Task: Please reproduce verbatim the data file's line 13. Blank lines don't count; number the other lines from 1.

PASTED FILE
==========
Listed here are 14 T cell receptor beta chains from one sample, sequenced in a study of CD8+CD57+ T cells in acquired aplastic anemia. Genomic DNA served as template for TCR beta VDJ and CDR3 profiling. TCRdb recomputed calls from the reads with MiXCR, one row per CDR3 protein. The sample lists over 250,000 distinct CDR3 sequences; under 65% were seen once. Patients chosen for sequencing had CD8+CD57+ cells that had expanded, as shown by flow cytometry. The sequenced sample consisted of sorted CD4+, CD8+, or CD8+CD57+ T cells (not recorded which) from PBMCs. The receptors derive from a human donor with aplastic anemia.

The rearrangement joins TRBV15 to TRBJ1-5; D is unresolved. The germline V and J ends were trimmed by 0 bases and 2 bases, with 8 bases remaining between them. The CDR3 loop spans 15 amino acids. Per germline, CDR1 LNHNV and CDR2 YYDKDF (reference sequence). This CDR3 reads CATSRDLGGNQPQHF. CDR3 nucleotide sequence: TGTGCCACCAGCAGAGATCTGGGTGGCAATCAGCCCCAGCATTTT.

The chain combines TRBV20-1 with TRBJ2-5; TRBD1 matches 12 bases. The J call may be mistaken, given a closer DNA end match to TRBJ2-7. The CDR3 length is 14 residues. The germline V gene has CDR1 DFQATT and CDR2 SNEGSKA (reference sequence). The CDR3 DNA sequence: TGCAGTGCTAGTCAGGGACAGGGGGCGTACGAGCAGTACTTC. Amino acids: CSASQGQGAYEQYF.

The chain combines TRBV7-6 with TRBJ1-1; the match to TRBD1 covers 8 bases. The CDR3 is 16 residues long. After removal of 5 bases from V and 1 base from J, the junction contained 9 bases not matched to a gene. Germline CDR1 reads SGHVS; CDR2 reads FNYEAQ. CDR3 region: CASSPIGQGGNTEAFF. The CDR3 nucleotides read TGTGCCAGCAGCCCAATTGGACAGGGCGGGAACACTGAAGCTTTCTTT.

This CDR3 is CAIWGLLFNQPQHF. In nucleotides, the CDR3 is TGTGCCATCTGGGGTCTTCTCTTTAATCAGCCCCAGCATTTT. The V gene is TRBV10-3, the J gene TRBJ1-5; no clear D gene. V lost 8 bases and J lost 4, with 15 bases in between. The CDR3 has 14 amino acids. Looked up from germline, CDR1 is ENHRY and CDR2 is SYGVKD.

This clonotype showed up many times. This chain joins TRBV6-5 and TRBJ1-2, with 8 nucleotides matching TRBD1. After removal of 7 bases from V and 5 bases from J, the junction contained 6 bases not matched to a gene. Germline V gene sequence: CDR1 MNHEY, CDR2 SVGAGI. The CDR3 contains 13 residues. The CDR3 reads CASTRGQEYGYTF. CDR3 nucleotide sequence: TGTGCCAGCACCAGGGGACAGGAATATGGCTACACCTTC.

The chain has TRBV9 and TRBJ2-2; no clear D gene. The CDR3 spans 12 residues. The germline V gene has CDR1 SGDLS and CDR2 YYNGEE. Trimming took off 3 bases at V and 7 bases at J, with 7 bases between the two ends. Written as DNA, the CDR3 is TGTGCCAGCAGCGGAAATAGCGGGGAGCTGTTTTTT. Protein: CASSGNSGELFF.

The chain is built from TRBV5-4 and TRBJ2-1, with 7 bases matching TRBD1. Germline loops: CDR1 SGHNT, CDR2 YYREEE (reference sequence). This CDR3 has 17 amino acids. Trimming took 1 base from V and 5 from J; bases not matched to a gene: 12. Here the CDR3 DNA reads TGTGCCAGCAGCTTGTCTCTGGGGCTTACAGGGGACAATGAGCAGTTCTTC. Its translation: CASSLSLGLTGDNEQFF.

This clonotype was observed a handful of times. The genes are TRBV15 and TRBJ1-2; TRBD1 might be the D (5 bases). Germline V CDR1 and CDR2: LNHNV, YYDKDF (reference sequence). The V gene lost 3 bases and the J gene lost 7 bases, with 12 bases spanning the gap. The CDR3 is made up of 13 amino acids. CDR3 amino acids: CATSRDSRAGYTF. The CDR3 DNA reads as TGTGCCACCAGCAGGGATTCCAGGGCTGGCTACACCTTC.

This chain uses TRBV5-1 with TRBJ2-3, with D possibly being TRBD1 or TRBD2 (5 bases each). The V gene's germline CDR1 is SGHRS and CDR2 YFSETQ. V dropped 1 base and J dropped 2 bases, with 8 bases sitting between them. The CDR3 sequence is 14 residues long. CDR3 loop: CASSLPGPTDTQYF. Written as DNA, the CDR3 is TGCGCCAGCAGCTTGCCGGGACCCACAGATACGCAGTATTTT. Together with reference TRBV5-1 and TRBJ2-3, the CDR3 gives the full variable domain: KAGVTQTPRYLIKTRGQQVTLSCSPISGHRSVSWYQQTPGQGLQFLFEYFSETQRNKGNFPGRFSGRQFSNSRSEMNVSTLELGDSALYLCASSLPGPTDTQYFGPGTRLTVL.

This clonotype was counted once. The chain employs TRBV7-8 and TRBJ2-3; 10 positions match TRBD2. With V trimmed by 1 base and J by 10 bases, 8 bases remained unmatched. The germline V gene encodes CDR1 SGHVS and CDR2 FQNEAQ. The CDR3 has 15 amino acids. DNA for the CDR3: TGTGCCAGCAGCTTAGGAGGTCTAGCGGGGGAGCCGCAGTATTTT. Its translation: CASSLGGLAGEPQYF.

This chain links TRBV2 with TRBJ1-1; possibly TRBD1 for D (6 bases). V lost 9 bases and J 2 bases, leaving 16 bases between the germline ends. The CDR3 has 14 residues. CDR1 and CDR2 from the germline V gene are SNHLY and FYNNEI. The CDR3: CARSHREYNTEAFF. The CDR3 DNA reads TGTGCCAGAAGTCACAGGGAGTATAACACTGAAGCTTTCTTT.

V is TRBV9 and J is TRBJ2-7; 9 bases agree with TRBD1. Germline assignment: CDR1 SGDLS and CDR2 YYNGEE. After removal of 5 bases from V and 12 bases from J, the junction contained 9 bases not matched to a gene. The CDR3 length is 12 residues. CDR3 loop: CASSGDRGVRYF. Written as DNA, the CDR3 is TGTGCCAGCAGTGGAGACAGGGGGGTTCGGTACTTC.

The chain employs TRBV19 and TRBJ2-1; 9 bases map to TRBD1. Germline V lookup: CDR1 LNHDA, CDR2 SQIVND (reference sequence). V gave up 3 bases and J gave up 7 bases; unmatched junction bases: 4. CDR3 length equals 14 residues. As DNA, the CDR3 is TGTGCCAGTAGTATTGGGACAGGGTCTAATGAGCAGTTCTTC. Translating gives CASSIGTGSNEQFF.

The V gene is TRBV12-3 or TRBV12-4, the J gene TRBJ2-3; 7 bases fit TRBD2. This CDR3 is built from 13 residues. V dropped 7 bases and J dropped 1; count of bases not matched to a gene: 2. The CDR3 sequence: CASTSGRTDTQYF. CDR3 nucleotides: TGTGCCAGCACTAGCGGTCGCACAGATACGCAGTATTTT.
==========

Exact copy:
V is TRBV9 and J is TRBJ2-7; 9 bases agree with TRBD1. Germline assignment: CDR1 SGDLS and CDR2 YYNGEE. After removal of 5 bases from V and 12 bases from J, the junction contained 9 bases not matched to a gene. The CDR3 length is 12 residues. CDR3 loop: CASSGDRGVRYF. Written as DNA, the CDR3 is TGTGCCAGCAGTGGAGACAGGGGGGTTCGGTACTTC.